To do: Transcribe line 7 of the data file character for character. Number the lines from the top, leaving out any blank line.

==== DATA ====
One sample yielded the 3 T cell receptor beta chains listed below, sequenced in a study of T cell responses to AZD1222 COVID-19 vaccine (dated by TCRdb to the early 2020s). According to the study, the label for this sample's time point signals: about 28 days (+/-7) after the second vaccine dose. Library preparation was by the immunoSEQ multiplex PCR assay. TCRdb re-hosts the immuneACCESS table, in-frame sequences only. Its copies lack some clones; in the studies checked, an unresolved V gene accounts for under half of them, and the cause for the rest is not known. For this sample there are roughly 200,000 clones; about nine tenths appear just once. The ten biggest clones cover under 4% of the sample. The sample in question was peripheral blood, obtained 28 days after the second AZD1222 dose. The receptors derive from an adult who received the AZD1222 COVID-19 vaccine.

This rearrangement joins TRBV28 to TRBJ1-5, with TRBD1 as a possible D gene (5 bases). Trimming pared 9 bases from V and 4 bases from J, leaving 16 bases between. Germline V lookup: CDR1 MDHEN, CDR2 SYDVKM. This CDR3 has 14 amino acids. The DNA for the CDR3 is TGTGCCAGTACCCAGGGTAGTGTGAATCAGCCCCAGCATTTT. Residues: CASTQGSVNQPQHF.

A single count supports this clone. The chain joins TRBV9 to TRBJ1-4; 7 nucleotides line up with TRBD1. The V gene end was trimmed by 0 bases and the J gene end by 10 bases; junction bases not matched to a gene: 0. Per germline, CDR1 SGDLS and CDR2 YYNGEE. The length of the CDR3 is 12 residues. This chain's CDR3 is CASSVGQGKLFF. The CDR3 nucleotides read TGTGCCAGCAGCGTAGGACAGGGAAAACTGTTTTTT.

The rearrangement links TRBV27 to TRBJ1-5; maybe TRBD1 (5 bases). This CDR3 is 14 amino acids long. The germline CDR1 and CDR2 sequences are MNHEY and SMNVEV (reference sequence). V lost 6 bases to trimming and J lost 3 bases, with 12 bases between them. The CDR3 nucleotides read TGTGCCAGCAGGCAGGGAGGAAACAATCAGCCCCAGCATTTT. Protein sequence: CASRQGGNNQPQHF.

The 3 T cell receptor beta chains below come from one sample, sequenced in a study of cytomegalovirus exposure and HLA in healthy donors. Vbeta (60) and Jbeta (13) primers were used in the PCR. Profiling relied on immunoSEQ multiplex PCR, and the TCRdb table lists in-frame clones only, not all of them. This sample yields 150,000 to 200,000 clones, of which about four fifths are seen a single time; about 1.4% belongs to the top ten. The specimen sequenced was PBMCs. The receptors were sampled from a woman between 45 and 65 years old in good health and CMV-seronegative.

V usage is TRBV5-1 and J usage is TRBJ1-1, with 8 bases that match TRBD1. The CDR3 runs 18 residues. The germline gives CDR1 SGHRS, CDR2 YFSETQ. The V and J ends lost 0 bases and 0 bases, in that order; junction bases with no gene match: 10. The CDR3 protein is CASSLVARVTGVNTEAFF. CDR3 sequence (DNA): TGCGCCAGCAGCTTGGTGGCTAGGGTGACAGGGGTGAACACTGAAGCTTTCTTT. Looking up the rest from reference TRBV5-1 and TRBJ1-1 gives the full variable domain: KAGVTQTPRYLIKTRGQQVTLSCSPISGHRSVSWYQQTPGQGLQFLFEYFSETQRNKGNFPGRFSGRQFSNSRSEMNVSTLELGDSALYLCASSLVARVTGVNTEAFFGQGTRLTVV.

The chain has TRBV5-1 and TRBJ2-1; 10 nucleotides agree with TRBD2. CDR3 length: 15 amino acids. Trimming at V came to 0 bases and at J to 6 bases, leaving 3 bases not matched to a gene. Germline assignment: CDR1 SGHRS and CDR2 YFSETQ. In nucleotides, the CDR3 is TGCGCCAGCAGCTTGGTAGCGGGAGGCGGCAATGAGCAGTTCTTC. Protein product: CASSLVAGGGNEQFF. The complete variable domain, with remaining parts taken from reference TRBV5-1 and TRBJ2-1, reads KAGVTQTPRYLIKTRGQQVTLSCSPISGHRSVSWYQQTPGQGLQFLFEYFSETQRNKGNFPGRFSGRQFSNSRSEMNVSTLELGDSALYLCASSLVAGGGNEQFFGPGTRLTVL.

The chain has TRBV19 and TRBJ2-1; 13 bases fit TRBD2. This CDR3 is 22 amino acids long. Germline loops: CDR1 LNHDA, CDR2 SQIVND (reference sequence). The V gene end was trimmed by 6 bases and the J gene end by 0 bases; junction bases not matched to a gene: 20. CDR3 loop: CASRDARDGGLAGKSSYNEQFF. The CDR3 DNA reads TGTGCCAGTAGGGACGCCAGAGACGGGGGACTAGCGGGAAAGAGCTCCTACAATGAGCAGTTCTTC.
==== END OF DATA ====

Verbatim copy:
The chain has TRBV5-1 and TRBJ2-1; 10 nucleotides agree with TRBD2. CDR3 length: 15 amino acids. Trimming at V came to 0 bases and at J to 6 bases, leaving 3 bases not matched to a gene. Germline assignment: CDR1 SGHRS and CDR2 YFSETQ. In nucleotides, the CDR3 is TGCGCCAGCAGCTTGGTAGCGGGAGGCGGCAATGAGCAGTTCTTC. Protein product: CASSLVAGGGNEQFF. The complete variable domain, with remaining parts taken from reference TRBV5-1 and TRBJ2-1, reads KAGVTQTPRYLIKTRGQQVTLSCSPISGHRSVSWYQQTPGQGLQFLFEYFSETQRNKGNFPGRFSGRQFSNSRSEMNVSTLELGDSALYLCASSLVAGGGNEQFFGPGTRLTVL.